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Managing Utility Payments

Utility Action Plan

Step 1: Know the Terms of Your Utility Service

State-regulated utility companies will provide a customer information packet for you. This explains the terms of service, reasons for cutting off service and ways to renew service.

You can call the public utility regulatory commission in your state to see what rights you have. For instance, in some northern states, there are “cut-off” laws that prevent a utility or other heating-energy provider from stopping service during the cold months.

Step 2: Check Into Budget Payment Plans

See if your gas or electric company has a “level payment plan” that keeps your bill the same each month. This makes it easier to plan your monthly expenses, before you get behind.

The utility company is not required by law to offer you a budget repayment plan if you are a delinquent customer. So before you get behind on the bill, discuss your plan with the customer service representative.

Utility Action Plan

  1. Know the terms of your utility source
  2. Check into budget payment plans
  3. Reduce utility use
  4. Notify the utility company before you get behind
  5. Propose a payment plan

Step 3: Reduce Utility Use

Plan conservation measures with your family. Decide how you can do it safely and still cut your costs.

Some steps you can take to conserve on energy costs:

  • Turn off lights, TV and appliances when not in use.
  • Cut back on the use of “power hogs” like hair dryers.
  • Lower the thermostat on your furnace, or turn up your air conditioner, and dress accordingly indoors.
  • Wash and dry only full loads of clothes.

Some steps you can take to cut your telephone costs:

  • Analyze your telephone service. Can you switch to a money-saving rate plan? Cancel custom features like “call waiting.”
  • Make long-distance calls in evenings and weekends when rates are lower.
  • Reduce your cell phone usage and costs—or consider eliminating your cell phone service.
  • Eliminate unpublished listings; these add to your costs.
  • Eliminate unnecessary calls if you are in a measured service area where you are charged for calls by length and time of day. The union at the phone company in your area (Communications Workers of America, International Brotherhood of Electrical Workers or other union) may advise you on your best telephone options available.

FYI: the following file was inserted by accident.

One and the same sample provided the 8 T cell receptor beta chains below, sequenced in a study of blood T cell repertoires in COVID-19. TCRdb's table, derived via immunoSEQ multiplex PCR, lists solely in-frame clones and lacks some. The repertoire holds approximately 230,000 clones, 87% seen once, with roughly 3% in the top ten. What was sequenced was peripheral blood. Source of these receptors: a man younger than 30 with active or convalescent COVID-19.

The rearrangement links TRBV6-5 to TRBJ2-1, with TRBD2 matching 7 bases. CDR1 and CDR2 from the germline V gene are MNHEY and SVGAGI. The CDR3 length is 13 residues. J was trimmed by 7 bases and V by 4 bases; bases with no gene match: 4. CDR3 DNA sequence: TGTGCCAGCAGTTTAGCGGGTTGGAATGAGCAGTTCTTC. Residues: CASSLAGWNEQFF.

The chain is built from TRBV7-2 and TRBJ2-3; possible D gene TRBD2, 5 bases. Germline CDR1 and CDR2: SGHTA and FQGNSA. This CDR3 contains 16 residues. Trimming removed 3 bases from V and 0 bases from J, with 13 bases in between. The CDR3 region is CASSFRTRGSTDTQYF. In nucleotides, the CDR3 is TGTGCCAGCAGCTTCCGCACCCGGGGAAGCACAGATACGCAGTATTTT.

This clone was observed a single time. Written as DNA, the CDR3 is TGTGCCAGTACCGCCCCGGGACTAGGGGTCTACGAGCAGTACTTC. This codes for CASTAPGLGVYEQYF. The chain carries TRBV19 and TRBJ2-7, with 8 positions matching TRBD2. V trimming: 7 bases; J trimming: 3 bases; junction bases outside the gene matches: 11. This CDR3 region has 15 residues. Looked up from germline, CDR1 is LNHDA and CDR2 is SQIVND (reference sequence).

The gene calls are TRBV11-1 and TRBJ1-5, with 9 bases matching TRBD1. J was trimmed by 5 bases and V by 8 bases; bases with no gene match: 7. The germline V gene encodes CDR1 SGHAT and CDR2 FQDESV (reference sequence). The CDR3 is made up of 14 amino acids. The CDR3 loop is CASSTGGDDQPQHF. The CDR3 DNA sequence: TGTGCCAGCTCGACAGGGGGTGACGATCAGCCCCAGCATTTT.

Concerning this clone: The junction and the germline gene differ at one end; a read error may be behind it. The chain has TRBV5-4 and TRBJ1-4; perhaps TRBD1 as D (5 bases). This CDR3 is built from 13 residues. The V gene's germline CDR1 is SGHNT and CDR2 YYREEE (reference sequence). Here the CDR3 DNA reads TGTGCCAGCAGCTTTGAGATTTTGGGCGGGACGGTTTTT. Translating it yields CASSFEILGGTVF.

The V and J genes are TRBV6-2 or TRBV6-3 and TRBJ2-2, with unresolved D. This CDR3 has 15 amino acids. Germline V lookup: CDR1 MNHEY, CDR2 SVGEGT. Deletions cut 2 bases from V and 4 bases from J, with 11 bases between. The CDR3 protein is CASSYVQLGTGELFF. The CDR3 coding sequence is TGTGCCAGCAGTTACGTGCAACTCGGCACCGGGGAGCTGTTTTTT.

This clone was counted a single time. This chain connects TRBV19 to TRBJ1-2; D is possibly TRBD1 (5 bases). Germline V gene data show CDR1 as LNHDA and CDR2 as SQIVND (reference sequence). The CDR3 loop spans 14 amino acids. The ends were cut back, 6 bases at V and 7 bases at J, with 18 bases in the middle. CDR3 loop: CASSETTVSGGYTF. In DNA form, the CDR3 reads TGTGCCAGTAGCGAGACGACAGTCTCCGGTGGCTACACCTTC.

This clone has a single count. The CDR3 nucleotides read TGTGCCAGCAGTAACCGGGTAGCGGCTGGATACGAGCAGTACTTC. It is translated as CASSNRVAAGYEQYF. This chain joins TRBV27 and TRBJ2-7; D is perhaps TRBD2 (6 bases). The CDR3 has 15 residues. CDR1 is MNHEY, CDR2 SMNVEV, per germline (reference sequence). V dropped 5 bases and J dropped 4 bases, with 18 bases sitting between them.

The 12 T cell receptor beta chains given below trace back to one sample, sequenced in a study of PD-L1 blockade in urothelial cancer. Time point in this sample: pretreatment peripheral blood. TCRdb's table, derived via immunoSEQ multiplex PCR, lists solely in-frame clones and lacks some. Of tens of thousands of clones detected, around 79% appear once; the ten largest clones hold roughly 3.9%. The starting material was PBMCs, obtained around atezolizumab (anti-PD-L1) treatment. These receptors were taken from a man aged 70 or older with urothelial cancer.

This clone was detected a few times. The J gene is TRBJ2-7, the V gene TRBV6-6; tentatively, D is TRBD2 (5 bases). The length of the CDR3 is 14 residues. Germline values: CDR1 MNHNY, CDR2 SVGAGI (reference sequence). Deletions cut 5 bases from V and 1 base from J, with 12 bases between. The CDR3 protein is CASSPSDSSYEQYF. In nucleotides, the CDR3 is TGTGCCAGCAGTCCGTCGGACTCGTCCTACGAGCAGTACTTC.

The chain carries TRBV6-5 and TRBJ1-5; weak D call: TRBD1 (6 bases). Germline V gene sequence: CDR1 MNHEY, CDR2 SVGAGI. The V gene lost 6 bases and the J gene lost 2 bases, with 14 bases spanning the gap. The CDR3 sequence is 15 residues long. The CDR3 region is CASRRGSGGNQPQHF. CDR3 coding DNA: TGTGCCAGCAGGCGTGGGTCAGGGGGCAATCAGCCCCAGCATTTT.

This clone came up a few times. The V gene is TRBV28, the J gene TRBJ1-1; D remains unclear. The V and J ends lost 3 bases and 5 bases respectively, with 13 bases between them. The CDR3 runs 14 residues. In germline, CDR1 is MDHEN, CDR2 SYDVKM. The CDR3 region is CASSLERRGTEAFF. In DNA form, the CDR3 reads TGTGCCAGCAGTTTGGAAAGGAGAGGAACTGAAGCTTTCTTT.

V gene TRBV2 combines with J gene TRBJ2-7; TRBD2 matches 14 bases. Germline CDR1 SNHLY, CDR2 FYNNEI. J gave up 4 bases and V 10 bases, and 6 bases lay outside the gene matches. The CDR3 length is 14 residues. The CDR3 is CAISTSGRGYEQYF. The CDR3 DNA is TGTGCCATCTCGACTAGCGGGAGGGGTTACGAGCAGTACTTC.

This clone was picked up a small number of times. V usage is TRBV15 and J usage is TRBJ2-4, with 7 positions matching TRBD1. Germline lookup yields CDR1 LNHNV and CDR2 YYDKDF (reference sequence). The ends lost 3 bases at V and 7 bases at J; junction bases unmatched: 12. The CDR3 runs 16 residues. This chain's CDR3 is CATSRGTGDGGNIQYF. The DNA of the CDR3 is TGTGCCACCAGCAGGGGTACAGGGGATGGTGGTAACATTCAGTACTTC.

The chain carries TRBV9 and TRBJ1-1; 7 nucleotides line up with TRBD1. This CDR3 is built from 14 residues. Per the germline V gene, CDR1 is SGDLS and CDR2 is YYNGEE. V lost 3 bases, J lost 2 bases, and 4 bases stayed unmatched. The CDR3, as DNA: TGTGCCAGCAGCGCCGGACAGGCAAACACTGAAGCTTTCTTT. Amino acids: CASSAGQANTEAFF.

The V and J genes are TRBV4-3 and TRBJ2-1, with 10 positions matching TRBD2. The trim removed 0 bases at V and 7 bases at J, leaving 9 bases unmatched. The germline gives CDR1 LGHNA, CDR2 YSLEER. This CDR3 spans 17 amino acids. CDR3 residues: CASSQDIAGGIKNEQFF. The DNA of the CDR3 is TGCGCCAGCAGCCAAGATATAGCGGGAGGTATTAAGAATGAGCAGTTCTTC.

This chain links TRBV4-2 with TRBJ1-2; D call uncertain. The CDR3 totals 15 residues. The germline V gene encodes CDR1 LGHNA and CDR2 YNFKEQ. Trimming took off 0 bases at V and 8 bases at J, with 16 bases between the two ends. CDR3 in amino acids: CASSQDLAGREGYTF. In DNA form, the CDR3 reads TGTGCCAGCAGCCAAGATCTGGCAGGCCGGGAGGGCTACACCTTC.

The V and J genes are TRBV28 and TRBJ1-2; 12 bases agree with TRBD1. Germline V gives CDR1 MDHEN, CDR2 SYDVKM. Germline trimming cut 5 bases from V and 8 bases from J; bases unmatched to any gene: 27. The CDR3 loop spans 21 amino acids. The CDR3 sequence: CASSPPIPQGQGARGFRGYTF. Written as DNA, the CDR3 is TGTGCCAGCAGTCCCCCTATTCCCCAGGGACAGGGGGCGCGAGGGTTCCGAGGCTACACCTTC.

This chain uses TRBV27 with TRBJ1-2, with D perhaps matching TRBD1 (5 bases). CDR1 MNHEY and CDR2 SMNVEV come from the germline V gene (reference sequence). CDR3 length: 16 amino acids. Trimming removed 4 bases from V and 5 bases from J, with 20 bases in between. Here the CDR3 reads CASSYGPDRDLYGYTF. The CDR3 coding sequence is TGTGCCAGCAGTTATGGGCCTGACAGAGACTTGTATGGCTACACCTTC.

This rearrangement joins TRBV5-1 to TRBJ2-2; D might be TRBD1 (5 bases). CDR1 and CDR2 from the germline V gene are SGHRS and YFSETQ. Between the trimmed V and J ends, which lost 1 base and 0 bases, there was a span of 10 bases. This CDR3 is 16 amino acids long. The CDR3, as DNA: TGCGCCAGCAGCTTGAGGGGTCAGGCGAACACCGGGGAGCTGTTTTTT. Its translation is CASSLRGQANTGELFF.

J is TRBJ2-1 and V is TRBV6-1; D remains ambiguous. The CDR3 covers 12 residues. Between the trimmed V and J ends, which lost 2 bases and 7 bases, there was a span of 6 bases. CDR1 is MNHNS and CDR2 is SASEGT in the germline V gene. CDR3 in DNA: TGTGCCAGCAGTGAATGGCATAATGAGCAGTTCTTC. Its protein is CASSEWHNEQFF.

Step 4: Notify the Utility Company Before You Get Behind

Call, then write, the utility company immediately, before the due date for payment. Explain the reason for your inability to pay.

If a family member relies on an electric medical appliance, be sure the power company is aware of the medical danger of a service cut-off. In general, the power company will not cut off service to a household where a cut-off would pose a life-threatening danger.

Step 5: Propose a Payment Plan

Suggest a payment plan based on your current ability to pay. If you don’t have a plan, or if your plan is not acceptable, develop one with the company.

Once a customer has filed for bankruptcy, a utility company can’t change, refuse or stop service just because the customer can’t pay the bill. However, the customer must reapply for service within 20 days after filing with the bankruptcy court, or service may be stopped.

Telephone service may be disconnected if your bill is not paid within one week of notice of delinquency. Depending on your prior record and at the discretion of the company, a payment plan may be set up where you will not have service interrupted.

To get your telephone service again once you have been disconnected, you may be required to:

  • Pay your prior bill in full,
  • Reapply for service and pay installation charges, and
  • Pay a deposit.

Energy Assistance Programs

  • Check to see whether you are eligible for the Low-Income Home Energy Assistance Program (LIHEAP). Apply through your local community action agency, or ask your power company about help.
  • The Salvation Army and church charities provide money for utility bills in emergency situations. Local “Information and Referral” services or the United Way can refer you to the appropriate agency for utility assistance.

Alternative Energy Resources

Your county agricultural agent has free information on wood-burning stoves, solar energy, portable kerosene heaters and weatherizing your home at low cost.

You may be eligible for financial assistance to weatherize your home. Check with your local community action agency for details.

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Resources

  • State public utility commission
  • Communications Workers of America
  • Electrical Workers
  • Community action agency
  • Salvation Army
  • County Agricultural agent

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